Much of what the U.S. Supreme Court does with its powers can be explained quite easily, because it gives its reasons in public and in terms fully understandable to the non-lawyer observer. But the court can be truly baffling when it chooses to withhold its powers -- as it did just the other day in passing up a chance to rule on a major issue of religion in the public schools.
It is a fundamental mistake, however, to start with the supposition that it means nothing at all when the court lets a case like that go by without reviewing it. The court has reasons for standing aside, even if it doesn't give them.
But what is more important is that, even without the public's knowing why the court chose not to get involved, consequences flow from such abstinence, and the consequences can be very important indeed.
There was a lesson like that when the court bypassed last week the case of Centennial School District vs. Gregoire, probably the most important case on religion in the schools to have reached the court in several years.
At stake in the case was the question of whether the Constitution would allow public schools to be turned into worship centers -- indeed, whether the Constitution might even require that result.
Nine years ago, the court had ruled that if a state college or university opened up its facilities to outside groups, it then had a constitutional duty to let in religious organizations, too, even if the facilities would be used by those groups for religious rituals or services. College students, it was thought, were old enough and mature enough to know that the government was not promotingor embracing religion simply by giving sectarian groups access.
Quite a number of administrators and school boards, all across the country, had come to believe in the years since then that the same kind of open access would not be required in public high schools, junior highs and elementary schools.
The Supreme Court in the past has steadfastly refused to let prayers be said in schools at those levels and had even refused to allow the Lord's Prayer to be hung on those schools' walls as a plaque or poster, partly because it believed that students in those grades were so impressionable that they might well think religious practices which went on in school might be required of them -- just as they have to take math even if they would rather not.
There thus had appeared to be a line of constitutional demarcation between the colleges and the secondary and elementary schools, a line between adults and children, with the latter insulated from religion at school by a kind of "wall of separation" erected by the Constitution and maintained by the Supreme Court.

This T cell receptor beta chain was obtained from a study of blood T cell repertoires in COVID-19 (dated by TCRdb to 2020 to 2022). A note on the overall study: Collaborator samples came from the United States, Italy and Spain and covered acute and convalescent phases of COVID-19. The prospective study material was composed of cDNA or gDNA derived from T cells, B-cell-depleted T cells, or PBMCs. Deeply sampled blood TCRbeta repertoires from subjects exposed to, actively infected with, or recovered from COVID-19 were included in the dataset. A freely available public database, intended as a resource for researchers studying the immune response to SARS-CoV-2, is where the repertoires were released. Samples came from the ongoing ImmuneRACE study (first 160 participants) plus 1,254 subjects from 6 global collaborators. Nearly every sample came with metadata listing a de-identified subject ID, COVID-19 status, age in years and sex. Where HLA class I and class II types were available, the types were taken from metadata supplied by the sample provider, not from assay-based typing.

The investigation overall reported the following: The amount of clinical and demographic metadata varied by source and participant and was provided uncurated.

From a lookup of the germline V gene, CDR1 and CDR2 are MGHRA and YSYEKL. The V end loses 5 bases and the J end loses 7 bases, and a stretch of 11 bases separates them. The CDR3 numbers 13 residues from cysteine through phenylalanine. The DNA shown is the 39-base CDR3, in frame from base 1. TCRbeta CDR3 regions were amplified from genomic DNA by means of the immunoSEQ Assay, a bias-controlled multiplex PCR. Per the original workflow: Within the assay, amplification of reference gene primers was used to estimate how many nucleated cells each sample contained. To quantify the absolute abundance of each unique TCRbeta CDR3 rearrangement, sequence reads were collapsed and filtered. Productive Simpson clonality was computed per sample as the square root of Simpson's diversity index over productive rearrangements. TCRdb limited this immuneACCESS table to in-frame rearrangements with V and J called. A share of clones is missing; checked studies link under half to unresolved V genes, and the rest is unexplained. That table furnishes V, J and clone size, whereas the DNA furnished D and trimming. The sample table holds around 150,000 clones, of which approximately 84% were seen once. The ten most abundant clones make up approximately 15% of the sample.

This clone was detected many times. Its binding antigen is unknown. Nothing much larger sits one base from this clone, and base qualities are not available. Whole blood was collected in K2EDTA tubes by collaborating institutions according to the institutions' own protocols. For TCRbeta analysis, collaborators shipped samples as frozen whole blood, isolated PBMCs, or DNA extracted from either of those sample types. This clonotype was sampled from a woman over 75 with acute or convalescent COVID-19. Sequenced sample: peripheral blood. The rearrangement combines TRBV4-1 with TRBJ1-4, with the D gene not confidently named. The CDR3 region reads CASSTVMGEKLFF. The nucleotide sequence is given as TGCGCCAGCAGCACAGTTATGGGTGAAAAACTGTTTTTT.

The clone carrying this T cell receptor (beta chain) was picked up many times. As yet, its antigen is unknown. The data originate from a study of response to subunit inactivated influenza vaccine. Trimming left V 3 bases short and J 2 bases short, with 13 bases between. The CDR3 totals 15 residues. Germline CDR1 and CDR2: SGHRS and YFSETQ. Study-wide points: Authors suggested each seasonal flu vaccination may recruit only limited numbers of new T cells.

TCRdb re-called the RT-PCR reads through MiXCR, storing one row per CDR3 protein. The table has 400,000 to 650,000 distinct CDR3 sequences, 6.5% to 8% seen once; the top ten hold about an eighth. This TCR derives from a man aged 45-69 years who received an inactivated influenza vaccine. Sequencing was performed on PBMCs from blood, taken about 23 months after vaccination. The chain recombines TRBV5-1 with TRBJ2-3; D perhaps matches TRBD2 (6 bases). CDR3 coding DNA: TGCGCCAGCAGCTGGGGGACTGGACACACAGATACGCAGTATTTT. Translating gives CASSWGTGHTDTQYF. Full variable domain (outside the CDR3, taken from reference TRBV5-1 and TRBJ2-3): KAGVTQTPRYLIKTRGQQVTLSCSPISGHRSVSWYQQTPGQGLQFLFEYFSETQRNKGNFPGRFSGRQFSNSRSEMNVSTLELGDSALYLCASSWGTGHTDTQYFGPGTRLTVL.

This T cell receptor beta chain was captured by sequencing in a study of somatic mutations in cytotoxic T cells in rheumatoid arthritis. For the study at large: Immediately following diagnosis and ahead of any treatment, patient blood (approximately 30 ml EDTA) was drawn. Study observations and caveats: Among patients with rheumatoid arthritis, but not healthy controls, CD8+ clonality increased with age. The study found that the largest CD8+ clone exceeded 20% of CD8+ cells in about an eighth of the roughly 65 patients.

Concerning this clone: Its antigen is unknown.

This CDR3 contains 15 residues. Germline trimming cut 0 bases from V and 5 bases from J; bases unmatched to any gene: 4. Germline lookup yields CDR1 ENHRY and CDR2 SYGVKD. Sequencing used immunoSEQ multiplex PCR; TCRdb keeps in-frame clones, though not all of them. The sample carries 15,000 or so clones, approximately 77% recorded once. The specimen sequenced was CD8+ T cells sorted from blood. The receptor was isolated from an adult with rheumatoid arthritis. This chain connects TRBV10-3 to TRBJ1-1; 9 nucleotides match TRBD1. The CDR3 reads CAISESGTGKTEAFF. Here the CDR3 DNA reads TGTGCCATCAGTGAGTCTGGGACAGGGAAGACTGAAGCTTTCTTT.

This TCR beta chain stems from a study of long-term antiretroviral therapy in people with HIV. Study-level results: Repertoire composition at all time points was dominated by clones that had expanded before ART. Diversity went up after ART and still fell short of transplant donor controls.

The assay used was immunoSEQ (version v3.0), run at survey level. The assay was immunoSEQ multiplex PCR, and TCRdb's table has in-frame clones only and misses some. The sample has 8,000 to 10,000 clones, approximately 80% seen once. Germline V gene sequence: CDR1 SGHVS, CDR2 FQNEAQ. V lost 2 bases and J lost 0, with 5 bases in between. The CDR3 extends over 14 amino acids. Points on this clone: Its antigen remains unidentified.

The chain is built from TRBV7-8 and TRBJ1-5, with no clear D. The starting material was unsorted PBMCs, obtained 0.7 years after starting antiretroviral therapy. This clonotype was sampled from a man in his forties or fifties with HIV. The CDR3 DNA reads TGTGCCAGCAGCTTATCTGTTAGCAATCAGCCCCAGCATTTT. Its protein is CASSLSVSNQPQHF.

Indeed, that concept of the wall was reinforced in the minds of principals and school boards by the notion that they actually would violate their constitutional obligations if they let religion in. In many communities, lawyers advising school boards told them bluntly that they could not legally bring religion into the students' midst.
So, educators awaited the day when the Supreme Court would have a chance to say, finally and in a clear-cut way, whether public schools were to go on shutting their doors to religious exercises no matter how widely they had swung open their doors to other outsiders in the community.
The chances that that day would arrive, sooner rather than later, increased with the growing pressure that religious groups were putting on the public schools, demanding access for programs with a distinctly religious content, even for worship services.
One such group involved in applying that pressure in several communities was a group known as the Campus Crusade for Christ Inc.
In the town of Warminster, Pa., three years ago, that group started the case that would reach the Supreme Court last week, the major test case for which the nation's school administrators had been waiting.
Campus Crusade for Christ and a high school-level affiliate, called Student Venture, asked for the opportunity to rent the auditorium of William Tennent High School in Warminster to put on a combined magic show and evangelical "crusade" designed expressly to attract high school students and to convert some of them.
Centennial School District officials tried to keep that event off school grounds, but a federal judge ordered them to grant access. That was done, over school officials' protest. The case moved on up in the courts, and the 3rd U.S. Circuit Court of Appeals -- in a breakthrough decision -- declared in June that a public high school creates an "open forum" when it lets outside
groups use its facilities, and it must then allow religious groups equal access as a constitutional duty.
The Circuit Court erased the line of demarcation between mature college students and less-mature high school students, saying that the younger ones were not as impressionable as had been thought and could handle having religious exercises in their schools without misunderstanding why they were there.